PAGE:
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Radha's story has inspired many paintings. Above: Radha waiting for Krishna by "Raja Ravi Varma.

According to David Kinsley, a professor of Religious Studies known for his studies on Hindu goddesses, the Krishna-Radha love story is a metaphor for divine-human relationship, where Radha is the human devotee or soul who is frustrated with the past, obligations to social expectations and the ideas she inherited, who then longs for real meaning, the true love, the divine (Krishna). This metaphoric Radha (soul) finds new liberation in learning more about Krishna, bonding in devotion and with passion.[10][18]

Radha and Sita[edit]

The popular "Itihasas and other legendary literature of the Hindu traditions present two major "Lakshmi "avatars – Radha and "Sita, and two major Vishnu avatars as their respective companions – Krishna in the Mahabharata and Rama in the Ramayana. The Radha-Krishna and Sita-Rama pairs represent two different personality sets, two perspectives on "dharma and lifestyles, both cherished in the way of life called "Hinduism.[19] Sita is traditionally wedded, dedicated, and virtuous wife of Rama, an introspective "temperate paragon of a serious, virtuous man.[20][21][22] Radha is sensuous unmarried clandestine lover of Krishna, an extrovert polyamorous playful adventurer.[20][19]

Radha and Sita offer two competing templates within the Hindu tradition.[19] If "Sita is a queen, aware of her social responsibilities", states Pauwels, then "Radha is exclusively focused on her romantic relationship with her lover", giving two contrasting role models from two ends of the moral universe. Yet they share common elements as well. Both love their man and their lives, both face life challenges, both are committed to their true love and both have been influential, adored and beloved goddesses in the Hindu culture.[19][23]

Influence[edit]

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A 16th-century Radha sculpture in copper from "Bengal.

In some devotional ("bhakti) traditions of "Vaishnavism that focus on Krishna, Radha represents "the feeling of love towards Krishna".[8] For some of the adherents of these traditions, her importance approaches or even exceeds that of Krishna. Radha is worshipped along with Krishna in Bengal, Assam and Odisha by Vaishnava Hindus. Elsewhere, such as with Visnusvamins, she is a revered deity.[24] She is considered to be his original "shakti, the supreme goddess in both the "Nimbarka Sampradaya and following the advent of "Chaitanya Mahaprabhu also within the "Gaudiya Vaishnava tradition.[8][9]

Radha Chalisa mentions that Krishna accompanies one who chants " Radha" with pure heart. Other "gopis are usually considered to be self willing maidservants (Sevika) of Radha. Radharani's superiority is seen in Krishna's flute, which repeats the name Radha. Between Radha and Rukmini, Radha is superior. It is also said that when lord "Krishna brought all his consorts to meet Radha, they saw Radha's face and declared her the most beautiful and sacred hearted woman in the whole universe and that she would retain this position until the end of the universe as no one will surpass her beauty and her nature.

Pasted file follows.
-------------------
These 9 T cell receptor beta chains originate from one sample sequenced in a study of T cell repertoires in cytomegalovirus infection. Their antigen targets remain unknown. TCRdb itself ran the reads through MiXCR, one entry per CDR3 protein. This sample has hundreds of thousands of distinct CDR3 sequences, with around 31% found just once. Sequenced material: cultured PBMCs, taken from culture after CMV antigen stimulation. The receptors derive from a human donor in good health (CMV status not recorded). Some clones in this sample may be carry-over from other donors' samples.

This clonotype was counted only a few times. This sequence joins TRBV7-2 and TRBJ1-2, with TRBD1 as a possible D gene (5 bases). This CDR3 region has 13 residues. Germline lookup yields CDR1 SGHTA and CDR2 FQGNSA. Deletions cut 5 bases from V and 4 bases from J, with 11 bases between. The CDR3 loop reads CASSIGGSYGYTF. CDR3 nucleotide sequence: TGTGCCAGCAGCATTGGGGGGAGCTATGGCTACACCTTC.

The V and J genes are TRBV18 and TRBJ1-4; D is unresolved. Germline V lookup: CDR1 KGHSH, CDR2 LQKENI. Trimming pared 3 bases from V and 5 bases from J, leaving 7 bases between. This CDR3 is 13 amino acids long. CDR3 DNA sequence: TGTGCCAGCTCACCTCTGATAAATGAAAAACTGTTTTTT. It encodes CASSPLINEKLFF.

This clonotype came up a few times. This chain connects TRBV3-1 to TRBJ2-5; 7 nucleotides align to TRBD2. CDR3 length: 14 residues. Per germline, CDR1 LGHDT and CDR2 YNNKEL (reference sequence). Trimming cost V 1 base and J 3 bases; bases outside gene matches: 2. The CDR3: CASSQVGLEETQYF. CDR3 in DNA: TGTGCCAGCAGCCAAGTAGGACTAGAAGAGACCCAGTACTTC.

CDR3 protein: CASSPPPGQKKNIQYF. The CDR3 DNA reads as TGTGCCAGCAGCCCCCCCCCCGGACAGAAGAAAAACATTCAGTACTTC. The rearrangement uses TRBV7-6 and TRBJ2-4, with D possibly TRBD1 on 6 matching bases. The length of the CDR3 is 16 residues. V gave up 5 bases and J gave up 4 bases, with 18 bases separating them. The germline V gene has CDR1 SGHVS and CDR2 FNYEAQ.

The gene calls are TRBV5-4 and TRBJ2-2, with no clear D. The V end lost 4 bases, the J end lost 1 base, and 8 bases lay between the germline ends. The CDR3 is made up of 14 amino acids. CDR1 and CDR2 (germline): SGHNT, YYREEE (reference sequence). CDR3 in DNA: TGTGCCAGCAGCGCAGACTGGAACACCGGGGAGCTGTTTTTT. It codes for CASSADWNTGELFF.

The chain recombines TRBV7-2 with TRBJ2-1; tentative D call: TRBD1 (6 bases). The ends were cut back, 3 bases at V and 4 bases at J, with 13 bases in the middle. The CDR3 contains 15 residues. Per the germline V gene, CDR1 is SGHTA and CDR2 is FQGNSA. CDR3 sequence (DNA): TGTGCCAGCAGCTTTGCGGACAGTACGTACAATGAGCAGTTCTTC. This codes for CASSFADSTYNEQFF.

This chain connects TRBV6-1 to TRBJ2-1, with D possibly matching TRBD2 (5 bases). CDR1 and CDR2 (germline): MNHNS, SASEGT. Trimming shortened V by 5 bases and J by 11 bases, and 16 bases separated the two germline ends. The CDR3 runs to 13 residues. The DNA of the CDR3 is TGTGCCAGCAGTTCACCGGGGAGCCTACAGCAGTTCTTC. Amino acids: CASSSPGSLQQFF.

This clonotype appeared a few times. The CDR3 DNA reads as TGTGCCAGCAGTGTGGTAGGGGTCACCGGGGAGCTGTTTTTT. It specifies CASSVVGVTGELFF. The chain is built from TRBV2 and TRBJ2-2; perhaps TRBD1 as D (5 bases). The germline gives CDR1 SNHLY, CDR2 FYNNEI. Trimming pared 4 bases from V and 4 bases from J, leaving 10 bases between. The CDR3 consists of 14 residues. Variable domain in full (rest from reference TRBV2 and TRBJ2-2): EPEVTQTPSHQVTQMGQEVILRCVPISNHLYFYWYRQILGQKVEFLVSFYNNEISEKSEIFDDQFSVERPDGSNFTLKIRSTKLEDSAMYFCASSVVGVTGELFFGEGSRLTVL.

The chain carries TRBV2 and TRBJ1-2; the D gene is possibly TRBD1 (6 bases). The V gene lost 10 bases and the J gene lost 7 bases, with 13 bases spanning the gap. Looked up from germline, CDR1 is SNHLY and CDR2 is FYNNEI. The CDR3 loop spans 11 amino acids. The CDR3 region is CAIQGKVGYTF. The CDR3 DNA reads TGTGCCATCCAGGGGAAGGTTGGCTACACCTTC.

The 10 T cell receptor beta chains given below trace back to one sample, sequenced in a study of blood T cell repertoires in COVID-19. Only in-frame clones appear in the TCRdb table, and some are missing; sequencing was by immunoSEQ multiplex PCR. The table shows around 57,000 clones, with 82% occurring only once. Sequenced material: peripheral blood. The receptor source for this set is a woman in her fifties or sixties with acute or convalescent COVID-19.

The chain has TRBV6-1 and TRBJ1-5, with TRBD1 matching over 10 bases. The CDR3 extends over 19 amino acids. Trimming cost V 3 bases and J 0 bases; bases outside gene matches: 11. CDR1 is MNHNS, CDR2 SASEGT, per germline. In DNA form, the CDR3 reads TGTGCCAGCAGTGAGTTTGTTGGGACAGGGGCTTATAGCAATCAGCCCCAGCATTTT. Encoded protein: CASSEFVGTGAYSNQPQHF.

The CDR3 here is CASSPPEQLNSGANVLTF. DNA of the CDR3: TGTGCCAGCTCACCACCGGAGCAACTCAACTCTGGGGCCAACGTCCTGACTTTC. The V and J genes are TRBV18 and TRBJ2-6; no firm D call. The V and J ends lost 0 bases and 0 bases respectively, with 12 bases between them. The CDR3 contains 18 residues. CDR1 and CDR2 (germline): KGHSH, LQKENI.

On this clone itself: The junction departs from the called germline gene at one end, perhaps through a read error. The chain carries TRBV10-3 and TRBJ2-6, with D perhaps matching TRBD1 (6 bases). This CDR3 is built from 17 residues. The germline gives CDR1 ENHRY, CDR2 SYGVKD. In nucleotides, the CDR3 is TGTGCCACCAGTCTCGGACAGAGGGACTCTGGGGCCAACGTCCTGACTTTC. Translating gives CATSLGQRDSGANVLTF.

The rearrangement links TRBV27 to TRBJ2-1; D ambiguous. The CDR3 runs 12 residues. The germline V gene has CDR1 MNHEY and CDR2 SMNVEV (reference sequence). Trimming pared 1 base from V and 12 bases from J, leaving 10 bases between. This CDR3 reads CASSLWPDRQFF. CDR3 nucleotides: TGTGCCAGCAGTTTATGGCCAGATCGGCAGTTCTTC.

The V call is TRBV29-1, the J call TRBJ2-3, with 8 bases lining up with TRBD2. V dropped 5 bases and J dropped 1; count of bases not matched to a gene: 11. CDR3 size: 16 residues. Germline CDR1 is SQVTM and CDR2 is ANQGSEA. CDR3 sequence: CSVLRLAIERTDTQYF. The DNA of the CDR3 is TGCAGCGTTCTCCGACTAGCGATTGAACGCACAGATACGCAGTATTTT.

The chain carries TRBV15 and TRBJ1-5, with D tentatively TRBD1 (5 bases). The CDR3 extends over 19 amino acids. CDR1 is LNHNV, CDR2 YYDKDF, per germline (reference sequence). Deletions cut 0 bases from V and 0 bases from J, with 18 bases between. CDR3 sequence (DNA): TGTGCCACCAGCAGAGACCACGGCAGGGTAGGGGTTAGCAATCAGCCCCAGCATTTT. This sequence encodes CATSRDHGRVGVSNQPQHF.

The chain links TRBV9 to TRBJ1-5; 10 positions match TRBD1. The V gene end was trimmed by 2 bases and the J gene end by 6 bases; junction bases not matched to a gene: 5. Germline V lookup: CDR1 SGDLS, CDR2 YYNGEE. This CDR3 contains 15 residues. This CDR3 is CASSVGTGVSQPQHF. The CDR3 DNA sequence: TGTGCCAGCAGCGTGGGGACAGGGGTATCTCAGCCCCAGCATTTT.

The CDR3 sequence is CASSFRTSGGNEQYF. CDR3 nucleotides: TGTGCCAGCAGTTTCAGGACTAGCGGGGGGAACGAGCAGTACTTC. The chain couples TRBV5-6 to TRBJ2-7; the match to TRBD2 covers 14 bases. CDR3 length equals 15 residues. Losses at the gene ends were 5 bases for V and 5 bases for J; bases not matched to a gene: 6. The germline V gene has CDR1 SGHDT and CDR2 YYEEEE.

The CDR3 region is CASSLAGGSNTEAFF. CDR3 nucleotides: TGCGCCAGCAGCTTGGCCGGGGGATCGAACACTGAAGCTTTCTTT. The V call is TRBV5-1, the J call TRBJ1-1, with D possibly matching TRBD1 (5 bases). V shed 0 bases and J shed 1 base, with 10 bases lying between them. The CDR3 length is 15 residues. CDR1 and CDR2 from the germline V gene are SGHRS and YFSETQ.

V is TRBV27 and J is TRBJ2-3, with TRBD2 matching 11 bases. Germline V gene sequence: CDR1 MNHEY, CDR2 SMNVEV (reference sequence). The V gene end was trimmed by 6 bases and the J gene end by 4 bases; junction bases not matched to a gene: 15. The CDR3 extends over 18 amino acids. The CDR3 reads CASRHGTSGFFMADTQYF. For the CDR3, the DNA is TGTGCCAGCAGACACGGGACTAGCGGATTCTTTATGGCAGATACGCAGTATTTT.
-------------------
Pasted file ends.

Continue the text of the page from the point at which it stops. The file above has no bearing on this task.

Radha's connection to Krishna is of two types: svakiya-rasa (married relationship) and parakiya-rasa (a relationship signified with eternal mental "love"). The Gaudiya tradition focuses upon parakiya-rasa as the highest form of love, wherein Radha and Krishna share thoughts even through separation. The love the gopis feel for Krishna is also described in this esoteric manner as the highest platform of spontaneous love of God, and not of a sexual nature.["citation needed]

Proponents of the Gaudiya and Nimbarka schools of Vaishnavism give the highly "esoteric nature of Radha's relationship to Krishna as the reason why her story is not mentioned in detail in the other Puranic texts.[25]

Nimbarka[edit]

"Nimbarka was the first well known "Vaishnava scholar whose theology centered on goddess Radha.[26][27]

Temples[edit]

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Left:Radha-Krishna Prem Mandir (Love Temple) in Vrindavan, "Uttar Pradesh; Right: Krishna-Radha in Gokarneshwar temple, "Nepal.

Radha and Krishna are the focus of temples in the Chaitanya Mahaprabhu, Vallabhacharya, Chandidas and other sub-traditions of Vaishnavism.[9] She is typically shown standing immediately next to Krishna, jeweled up like a bride, happy.[9] Some important Radha temples are:

See also[edit]

References[edit]

  1. ^ a b Charles Russell Coulter (2013). Encyclopedia of Ancient Deities. Routledge. p. 276. "ISBN "978-1-135-96390-3. , Quote: "Radha, an incarnation of goddess Lakshmi, (...)"
  2. ^ Constance Jones, James D. Ryan (2007). Encyclopedia of Hinduism. Infobase Publishing. p. 341. "ISBN "978-0-8160-5458-9.